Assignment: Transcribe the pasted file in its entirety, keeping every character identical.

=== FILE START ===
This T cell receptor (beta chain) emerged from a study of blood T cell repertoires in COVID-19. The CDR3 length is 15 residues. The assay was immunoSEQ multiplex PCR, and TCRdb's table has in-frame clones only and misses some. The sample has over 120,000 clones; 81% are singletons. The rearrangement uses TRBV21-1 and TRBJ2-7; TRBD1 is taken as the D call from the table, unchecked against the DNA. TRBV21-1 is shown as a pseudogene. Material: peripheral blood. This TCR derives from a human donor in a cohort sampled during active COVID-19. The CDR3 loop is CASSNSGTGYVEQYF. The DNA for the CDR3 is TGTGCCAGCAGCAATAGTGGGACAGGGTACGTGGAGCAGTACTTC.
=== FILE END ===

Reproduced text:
This T cell receptor (beta chain) emerged from a study of blood T cell repertoires in COVID-19. The CDR3 length is 15 residues. The assay was immunoSEQ multiplex PCR, and TCRdb's table has in-frame clones only and misses some. The sample has over 120,000 clones; 81% are singletons. The rearrangement uses TRBV21-1 and TRBJ2-7; TRBD1 is taken as the D call from the table, unchecked against the DNA. TRBV21-1 is shown as a pseudogene. Material: peripheral blood. This TCR derives from a human donor in a cohort sampled during active COVID-19. The CDR3 loop is CASSNSGTGYVEQYF. The DNA for the CDR3 is TGTGCCAGCAGCAATAGTGGGACAGGGTACGTGGAGCAGTACTTC.